Day Hikers Guide to Sun Valley, Get Lost, Back Road Daydreams 

Three local authors offer outdoor expertise

Outdoor enthusiasts come in all shapes and sizes. Some of us get our fresh-air fix by beating the trail--the more aerobic, the better. Others feel a need for speed, and when the rubber meets the road, they're sitting astride a powerful engine that will take them farther than their human legs and lungs can. And sometimes it helps to have a handy manual around when climbing mountains, fording rivers or revving down a dirt path. Here in Idaho, local authors recognize the range of participation in outdoor activity, and put their expertise down on paper to help the less experienced outdoors person find his or her way--and maybe offer up a heretofore well-kept secret or two.

The Day Hiker's Guide to Sun Valley and Ketchum by Scott Marchant

Marchant begins with a description of the mountain ranges that surround the Wood River Valley--Boulder Mountains, Pioneer Mountains and Smoky Mountains--and then builds into a recent history of the area, including the Castle Rock fire of 2007. The immediate effect is to create both familiarity and assurance to readers that the book is a current and credible guide. As advertised on the front cover, Marchant logically organizes "50 hikes within 30 miles of Sun Valley" according to the trailheads from which they originate. Each hike is distinguished by a description of the general start area, directions to the trailhead, and the 411 on the route itself.

Objective details, like total distance and elevation gain, can be found in bold print at the start of each section, which is a useful departure from the common guidebook technique of subjective difficulty ratings. Marchant includes large topographic maps of each area, with easy-to-read trail markings.

Parts of the book are a little cut-and-paste, as many of the routes overlap in sections or have the same starting point, creating redundancies in descriptions and directions. However, few guidebooks are designed for entertainment. They favor function over form and Marchant's book is no exception. The book's graphics consist of black-and-white photographs of outdoor scenery that grace every other page, and while they probably won't help readers find trails, their beauty, even in grayscale, will motivate people to shove the book in a backpack and go hiking.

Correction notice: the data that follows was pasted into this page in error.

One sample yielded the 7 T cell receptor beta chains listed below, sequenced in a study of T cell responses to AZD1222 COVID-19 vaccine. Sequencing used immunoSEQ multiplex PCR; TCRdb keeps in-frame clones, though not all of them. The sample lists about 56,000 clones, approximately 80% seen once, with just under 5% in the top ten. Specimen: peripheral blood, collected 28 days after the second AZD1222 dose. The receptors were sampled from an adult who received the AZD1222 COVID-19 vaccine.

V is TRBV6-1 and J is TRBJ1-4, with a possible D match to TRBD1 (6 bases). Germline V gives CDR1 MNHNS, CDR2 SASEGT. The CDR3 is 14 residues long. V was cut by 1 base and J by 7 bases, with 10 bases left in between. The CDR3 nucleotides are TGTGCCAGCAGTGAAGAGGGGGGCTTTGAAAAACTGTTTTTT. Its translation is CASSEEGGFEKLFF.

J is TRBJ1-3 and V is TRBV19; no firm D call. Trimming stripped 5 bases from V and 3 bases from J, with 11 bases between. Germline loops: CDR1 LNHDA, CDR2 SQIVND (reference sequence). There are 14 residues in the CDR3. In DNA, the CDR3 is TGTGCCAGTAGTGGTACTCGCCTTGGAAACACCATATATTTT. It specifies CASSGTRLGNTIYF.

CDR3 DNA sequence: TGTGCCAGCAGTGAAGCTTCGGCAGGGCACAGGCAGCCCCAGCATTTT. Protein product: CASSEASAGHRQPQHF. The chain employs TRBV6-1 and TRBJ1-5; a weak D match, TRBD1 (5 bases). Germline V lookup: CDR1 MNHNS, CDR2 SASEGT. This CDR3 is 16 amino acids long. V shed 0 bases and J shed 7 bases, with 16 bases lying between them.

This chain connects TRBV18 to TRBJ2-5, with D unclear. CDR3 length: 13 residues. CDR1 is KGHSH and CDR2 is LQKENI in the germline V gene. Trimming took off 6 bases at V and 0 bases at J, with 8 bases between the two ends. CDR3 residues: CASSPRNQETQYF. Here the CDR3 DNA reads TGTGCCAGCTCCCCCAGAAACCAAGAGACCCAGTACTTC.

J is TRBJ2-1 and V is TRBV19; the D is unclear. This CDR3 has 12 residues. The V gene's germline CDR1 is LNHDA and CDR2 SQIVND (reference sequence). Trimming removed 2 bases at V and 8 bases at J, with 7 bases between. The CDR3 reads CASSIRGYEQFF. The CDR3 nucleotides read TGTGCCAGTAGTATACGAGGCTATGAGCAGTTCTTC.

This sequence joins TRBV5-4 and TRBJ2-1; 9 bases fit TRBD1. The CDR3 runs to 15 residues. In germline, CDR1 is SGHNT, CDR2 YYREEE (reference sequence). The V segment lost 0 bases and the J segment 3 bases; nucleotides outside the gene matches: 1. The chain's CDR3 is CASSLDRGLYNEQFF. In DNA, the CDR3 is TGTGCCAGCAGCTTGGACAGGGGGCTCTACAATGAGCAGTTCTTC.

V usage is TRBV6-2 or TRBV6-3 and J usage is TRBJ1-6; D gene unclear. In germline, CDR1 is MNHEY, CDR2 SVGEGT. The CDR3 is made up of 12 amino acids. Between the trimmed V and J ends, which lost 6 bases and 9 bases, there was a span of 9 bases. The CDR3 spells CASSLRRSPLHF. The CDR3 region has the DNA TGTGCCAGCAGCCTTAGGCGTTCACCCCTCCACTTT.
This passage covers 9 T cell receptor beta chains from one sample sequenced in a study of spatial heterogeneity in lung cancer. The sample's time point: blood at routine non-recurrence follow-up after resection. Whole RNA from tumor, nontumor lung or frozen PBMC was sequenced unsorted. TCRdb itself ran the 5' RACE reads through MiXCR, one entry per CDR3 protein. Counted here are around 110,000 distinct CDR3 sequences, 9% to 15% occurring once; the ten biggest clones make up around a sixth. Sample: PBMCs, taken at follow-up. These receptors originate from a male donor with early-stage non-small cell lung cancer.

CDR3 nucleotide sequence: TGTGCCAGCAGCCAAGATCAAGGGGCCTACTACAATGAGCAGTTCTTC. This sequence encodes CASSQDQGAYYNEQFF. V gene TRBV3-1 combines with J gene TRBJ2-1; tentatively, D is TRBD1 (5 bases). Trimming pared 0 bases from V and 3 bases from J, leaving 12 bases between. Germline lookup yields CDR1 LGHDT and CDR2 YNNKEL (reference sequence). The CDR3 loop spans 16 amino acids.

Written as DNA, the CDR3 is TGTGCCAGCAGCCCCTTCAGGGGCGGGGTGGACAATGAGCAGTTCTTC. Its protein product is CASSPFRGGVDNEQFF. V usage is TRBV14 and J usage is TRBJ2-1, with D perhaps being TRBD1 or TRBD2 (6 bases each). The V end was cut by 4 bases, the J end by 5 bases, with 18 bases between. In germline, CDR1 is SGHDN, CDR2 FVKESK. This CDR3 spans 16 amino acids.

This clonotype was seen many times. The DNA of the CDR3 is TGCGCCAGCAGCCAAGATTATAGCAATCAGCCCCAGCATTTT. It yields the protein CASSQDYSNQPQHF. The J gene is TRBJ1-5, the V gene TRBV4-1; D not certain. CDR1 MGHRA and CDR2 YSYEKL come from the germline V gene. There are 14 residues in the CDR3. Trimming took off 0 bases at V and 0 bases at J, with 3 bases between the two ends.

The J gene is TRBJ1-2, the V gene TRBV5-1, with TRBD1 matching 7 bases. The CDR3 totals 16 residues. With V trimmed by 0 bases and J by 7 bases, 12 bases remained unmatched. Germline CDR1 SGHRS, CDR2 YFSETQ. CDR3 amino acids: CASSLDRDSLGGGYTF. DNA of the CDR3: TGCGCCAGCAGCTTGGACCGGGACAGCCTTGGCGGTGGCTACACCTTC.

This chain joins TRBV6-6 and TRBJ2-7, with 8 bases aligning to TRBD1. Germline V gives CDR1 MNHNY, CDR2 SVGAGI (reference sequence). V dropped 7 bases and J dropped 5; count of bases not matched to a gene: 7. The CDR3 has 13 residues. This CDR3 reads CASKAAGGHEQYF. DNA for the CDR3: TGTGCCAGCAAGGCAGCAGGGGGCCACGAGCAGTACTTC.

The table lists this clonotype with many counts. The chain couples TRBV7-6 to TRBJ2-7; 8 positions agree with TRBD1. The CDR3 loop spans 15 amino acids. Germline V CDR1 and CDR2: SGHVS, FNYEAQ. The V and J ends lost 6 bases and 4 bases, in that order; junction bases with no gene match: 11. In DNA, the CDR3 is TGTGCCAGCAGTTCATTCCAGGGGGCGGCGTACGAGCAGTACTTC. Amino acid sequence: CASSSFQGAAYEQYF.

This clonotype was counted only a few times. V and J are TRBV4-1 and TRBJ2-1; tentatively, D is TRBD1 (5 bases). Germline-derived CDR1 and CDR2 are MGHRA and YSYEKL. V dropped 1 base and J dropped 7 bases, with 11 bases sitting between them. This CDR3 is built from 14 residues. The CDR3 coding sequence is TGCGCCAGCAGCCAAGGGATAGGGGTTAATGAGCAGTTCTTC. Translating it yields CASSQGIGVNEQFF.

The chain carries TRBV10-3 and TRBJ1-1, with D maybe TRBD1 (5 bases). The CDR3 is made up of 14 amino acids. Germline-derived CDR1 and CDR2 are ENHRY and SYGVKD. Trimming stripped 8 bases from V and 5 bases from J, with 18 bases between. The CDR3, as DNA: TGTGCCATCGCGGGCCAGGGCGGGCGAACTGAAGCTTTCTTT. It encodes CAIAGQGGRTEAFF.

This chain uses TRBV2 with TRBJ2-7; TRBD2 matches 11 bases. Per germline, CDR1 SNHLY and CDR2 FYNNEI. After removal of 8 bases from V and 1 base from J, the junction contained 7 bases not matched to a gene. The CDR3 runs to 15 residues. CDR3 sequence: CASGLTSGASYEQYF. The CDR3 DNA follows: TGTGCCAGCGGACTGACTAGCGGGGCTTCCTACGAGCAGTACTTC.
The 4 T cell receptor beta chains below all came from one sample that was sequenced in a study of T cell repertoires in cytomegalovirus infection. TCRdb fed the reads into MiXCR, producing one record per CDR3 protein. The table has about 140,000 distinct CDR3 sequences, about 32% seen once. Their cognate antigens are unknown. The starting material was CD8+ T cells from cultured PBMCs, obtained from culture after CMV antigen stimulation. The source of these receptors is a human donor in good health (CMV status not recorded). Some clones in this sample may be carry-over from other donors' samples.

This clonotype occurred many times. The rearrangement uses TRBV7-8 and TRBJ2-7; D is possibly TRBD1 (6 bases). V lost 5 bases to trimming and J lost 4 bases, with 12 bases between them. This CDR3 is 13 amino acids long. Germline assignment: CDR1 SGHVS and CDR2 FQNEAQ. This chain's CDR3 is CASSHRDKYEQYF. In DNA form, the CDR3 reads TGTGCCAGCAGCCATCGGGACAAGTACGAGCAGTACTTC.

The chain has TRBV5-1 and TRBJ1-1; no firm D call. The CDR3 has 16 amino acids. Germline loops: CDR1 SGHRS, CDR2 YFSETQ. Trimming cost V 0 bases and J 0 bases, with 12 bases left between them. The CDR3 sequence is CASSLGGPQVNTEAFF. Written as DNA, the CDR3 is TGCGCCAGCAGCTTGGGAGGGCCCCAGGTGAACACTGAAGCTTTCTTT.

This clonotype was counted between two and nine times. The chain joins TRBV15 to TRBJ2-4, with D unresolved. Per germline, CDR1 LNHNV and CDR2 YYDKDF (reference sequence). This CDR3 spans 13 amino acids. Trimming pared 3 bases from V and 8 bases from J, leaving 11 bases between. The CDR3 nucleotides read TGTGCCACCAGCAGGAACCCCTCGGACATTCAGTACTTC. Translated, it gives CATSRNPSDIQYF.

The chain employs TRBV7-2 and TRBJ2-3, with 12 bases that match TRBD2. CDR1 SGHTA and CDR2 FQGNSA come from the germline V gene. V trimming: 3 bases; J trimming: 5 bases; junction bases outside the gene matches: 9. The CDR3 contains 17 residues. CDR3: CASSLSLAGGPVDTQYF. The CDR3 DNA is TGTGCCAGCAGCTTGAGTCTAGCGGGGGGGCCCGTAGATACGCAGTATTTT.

Get Lost by Steve Silva

For engine-sports enthusiasts who need more speed than human-powered activity offers, Steve Silva's book Get Lost: Adventure Tours in the Owyhee Desert is a perfect match. Silva's intention, clearly stated in the book's introduction, is to provide readers with a detailed guide to dirt biking in the Owyhee desert of Southwestern Idaho and Eastern Oregon, and he accomplishes that using a fairly simple format. Silva chunks the area into six bite-sized regions, then details specific routes within each section, including brief descriptions of the loops and exact directions using GPS coordinates. So much emphasis is placed on GPS coordinates that dirt-bikers who aren't comfortable with that technology will need to read their GPS manual first.

This is not a curl-up-on-the-couch kind of read, although Silva does include great information on the history of the area. He highlights terrain features and he offers sage advice about dealing with the risks inherent to desert riding--like running out of fuel or water.

Silva is an outdoors person's outdoors person, so count on accurate information in this publication, which is exactly the kind of tool you would use not only to plan a route, but to make sure you get home as well. [Disclosure: Steve Silva is a contributor to Boise Weekly.]

Back Road Daydreams by Niels Sparre Nokkentved

According to the acknowledgements at the beginning of the book, Nokkentved's collection of nature essays are mostly reprinted from newspaper columns and stories he wrote during his earlier career as a journalist and his work in environmental studies--he now works at the Idaho Department of Fish and Wildlife.

While it's clear that he has tremendous appreciation for flora and fauna, the book's prose feels a bit choppy in contrast to the beauty of his subject matter. However, some might see this as an intentional effort to minimize distraction--Nokkentved lets the subject matter take center stage, and the words on the page are simply kindling for the imagination.

Since almost all of the vignettes are less than five pages in length, the book is easy to pick up and put down, no long-term commitment required. Whether he's spinning stories about steelhead fishing on the Olympic Peninsula or pet-peeving about user fees in the U.S. National Forest, he comes across as an experienced, authentic outdoorsman, and gives readers a feel for the outdoor life in the great Pacific Northwest.

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